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You didn’t get the Job: Now What?

By | David Mackenzie | Managing Director and Head of HR at Mackenzie Jones

Finding a job these days can be more difficult for many people. Not everybody is automatically sought out by big companies; along with this, the competition for certain job positions is much fiercer than others. Plus, there’s a myriad of other variables that create an imbalance between the demand for jobs and the actual supply of jobs.

Therefore, if you did not get the job you were vying for, it is not always because you weren’t a good match for it, or you didn’t deserve it. A big part of the reason is composed of factors that you simply have no control over.

Such dynamics do not change the fact that failing to get the job you want can be disheartening. The disappointment can actually feel so great that you begin to lose hope that there are other career opportunities in store for you. You ask yourself, “Now what?” after the rejection and have difficulty determining how to proceed from that point.

After a rejection, the best thing to do is to avoid the emotional rut and take the practical route. Continue the search and, as you do so, work on becoming a better you. The last thing you want after not getting a job is to let that moment define you and prevent you from moving forward.

According to Professor Peter A. Diamond of the Massachusetts Institute of Technology, when employment doesn’t happen right away and people stop searching, they lose their skills and the job finding process performs even more poorly after that. This is what you will prevent from happening when you do not let your emotions take control after being passed up for a job.

The concept of moving on after not getting a job is easy enough to grasp, but there is no denying that execution often proves to be quite challenging. If your mind has gone blank after the setback, one of the top recruitment agencies in Dubai share the following tips to help you get back on track.

5 Ways to Bounce Back After Failing to Get a Job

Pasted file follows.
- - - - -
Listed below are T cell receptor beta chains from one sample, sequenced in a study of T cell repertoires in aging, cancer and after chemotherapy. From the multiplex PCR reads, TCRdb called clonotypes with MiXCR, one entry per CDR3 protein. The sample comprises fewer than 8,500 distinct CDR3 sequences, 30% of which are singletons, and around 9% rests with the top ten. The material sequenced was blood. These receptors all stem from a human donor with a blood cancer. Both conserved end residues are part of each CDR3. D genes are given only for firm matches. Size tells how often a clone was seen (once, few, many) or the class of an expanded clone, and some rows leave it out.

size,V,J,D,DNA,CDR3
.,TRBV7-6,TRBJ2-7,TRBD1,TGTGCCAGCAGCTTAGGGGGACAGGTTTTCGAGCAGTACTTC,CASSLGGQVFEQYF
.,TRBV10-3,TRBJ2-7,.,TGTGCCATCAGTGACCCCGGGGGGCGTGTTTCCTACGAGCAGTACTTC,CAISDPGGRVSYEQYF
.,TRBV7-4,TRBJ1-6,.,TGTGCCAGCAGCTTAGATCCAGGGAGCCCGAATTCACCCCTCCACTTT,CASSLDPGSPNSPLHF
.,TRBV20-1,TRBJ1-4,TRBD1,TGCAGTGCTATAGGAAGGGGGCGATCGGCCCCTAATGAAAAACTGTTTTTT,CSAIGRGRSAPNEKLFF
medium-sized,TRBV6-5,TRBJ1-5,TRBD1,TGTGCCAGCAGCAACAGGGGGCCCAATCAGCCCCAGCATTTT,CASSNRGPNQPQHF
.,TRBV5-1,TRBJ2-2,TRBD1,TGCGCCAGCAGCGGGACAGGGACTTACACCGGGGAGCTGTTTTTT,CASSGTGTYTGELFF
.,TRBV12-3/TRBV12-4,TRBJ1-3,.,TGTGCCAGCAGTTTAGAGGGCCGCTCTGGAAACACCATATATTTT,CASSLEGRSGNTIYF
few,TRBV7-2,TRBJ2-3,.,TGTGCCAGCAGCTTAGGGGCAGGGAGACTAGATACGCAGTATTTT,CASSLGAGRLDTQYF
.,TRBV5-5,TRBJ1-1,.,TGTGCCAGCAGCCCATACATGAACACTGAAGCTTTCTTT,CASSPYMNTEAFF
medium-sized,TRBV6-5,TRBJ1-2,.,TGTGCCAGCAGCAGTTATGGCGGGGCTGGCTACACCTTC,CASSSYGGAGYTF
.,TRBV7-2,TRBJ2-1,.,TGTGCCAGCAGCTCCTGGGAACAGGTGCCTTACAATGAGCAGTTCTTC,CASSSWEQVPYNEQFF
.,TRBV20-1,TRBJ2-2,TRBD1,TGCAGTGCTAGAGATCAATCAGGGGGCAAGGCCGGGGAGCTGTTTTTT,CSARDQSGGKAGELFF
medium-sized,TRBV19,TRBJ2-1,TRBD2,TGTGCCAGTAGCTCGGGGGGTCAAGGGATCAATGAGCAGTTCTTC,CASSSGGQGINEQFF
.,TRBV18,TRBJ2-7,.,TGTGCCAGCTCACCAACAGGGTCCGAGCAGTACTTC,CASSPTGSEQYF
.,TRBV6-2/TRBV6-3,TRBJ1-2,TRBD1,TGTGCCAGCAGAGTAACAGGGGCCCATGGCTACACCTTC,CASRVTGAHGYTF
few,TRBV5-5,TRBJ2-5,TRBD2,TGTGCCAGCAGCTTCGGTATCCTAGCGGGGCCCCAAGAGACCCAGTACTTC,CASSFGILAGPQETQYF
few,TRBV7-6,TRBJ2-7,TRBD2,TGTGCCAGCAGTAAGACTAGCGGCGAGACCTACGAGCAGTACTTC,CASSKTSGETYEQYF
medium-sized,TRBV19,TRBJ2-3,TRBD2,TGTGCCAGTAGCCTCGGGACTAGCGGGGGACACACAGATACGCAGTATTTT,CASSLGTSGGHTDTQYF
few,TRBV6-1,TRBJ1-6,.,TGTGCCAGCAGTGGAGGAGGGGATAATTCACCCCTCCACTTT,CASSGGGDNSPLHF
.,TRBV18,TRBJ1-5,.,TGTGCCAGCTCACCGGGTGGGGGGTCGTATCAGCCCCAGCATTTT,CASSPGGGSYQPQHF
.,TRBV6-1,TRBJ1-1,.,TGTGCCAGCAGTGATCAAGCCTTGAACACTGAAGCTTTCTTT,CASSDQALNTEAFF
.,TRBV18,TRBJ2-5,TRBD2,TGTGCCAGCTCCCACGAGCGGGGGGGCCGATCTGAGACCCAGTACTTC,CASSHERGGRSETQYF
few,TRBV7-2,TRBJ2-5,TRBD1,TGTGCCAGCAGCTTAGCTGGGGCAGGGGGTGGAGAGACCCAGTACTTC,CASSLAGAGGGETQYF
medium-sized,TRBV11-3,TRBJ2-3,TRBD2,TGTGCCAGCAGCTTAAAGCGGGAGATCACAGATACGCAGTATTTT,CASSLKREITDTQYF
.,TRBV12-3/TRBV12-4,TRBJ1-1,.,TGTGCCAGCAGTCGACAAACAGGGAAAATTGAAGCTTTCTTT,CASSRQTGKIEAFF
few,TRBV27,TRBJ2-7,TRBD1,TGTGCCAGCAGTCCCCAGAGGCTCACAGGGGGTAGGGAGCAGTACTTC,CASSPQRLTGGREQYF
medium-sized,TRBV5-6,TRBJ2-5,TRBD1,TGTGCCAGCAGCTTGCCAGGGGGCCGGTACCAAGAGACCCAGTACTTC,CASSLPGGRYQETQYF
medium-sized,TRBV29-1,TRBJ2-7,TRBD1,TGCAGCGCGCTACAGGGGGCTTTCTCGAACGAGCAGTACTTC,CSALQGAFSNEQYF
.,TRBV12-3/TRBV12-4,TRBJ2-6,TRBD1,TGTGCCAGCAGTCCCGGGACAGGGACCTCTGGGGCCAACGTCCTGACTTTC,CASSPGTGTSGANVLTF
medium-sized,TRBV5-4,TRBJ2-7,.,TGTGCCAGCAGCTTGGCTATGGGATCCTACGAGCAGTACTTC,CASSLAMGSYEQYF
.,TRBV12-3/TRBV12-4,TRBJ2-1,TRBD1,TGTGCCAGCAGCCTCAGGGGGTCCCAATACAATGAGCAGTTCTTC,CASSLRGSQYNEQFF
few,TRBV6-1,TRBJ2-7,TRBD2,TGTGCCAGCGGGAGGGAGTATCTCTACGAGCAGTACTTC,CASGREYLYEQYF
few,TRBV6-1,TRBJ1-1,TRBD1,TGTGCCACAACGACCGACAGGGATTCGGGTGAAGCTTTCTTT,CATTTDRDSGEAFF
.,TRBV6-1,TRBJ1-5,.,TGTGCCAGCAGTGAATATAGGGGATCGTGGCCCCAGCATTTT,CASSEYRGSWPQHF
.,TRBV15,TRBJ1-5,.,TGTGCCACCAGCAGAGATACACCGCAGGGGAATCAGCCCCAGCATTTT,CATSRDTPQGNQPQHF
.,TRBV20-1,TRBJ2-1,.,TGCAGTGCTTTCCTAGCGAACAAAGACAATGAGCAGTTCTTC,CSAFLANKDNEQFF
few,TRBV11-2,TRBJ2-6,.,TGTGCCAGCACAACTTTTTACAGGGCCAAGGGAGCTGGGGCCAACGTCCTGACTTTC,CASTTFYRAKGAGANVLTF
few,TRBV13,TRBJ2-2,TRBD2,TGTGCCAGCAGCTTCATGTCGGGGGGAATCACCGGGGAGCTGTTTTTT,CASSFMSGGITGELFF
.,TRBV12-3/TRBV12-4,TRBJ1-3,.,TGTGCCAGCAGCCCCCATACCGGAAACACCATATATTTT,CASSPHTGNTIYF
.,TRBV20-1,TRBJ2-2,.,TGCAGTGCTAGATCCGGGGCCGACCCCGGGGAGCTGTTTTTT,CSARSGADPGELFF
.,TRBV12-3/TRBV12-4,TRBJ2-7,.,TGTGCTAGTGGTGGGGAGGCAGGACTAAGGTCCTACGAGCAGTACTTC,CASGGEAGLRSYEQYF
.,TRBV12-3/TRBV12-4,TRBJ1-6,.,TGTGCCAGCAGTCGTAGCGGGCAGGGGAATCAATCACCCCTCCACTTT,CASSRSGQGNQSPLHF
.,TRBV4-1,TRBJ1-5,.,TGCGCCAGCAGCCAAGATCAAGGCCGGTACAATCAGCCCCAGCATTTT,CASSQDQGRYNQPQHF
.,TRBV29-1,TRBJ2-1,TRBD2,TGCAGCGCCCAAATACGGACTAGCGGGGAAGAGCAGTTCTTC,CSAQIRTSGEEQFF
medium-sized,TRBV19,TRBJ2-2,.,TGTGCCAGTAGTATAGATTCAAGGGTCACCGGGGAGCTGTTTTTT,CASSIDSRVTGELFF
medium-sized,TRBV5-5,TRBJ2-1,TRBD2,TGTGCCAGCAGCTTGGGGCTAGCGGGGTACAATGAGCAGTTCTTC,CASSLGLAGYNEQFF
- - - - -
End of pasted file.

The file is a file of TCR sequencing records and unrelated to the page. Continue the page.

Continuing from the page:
1.     Evaluate yourself kindly.

Rejection is not always a negative thing – in fact, it is a good opportunity for a reality check. Think deeply and clearly about the possible reasons why you did not get the job. Be realistic but don’t be harsh on yourself and focus more on the positive. Ask yourself what lessons were present and valuable in the entire experience; doing this will help you re-launch the job search process with a better perspective.

  1.    Find your joy in other things.

A lot of people count on their job to define their value. If you tend to do the same, stop. A career is just one aspect of your personal worth; there are other things in life that mould who you are. Pay attention to these things and find joy in doing them. Not only will this clear your head, but it may also present you with a new outlook that can help you move forward.

  1.     Seek opportunities for self-improvement that will have great value in the job you desire to have.

Improving your communication skills will boost employability. Learn how you can be more articulate, or try learning a new language. Knowing different languages has also been known to increase your employment opportunities; instead of focusing on local job openings, you can direct your sights abroad.

Taking leadership training is another self-improvement initiative to consider because this will grow your self-confidence as well as help you become eligible for higher job positions.

  1.     Enhance your physical appearance.

The best recruitment agencies in Dubai recommend learning how to look better to secure your professional advancement. Making this effort can give you a whole new outlook on life. It may help others to see you in a different light as well and make you more professionally desirable.

A seminal study carried out by NYU sociologist Dalton Conley and NYU graduate student Rebecca Glauber found that women’s weight gain results in a decrease in both their income level and job prestige.  In another study, designed and executed by researchers at Harvard University, Boston University, and the Dana-Farber Cancer Institute, the result revealed that women wearing more makeup were judged to be more competent than those wearing less makeup or no makeup.

  1.     Create your own job opportunities.

You do not always need to find a company to succeed professionally. Many enterprises that thrive these days were actually created by people who were initially rejected by the corporations they wanted to work at and realized that being employed was not their only option. With their university education and on-the-job training (a requirement in college), plus capital, they learned that they can actually create a business and be their own boss.

Consider this option especially if you feel like there are not enough employment opportunities for people with your educational background and training.

Clearly, it is not the end of the world if you fail to get the job that you wanted. Stay positive, do not lose heart, improve yourself, and be prepared because every new day will surely present an opportunity that can lead you to the career you want.

David Mackenzie

A recruitment professional with over twenty years’ experience in the field and a record of entrepreneurial accomplishment, David is Managing Director and Head of HR at Mackenzie Jones. In 2003, David set up Mackenzie Jones in the UK, growing the business across two offices in London and Birmingham. In 2005 David established Mackenzie Jones in Dubai to serve the Gulf region and neighbouring countries. As the Group MD, David is responsible for the overall direction of the Mackenzie Jones Group including Mackenzie Jones, MumsAtWork, MENA Solutions, Simply Digital and ThinkTech.


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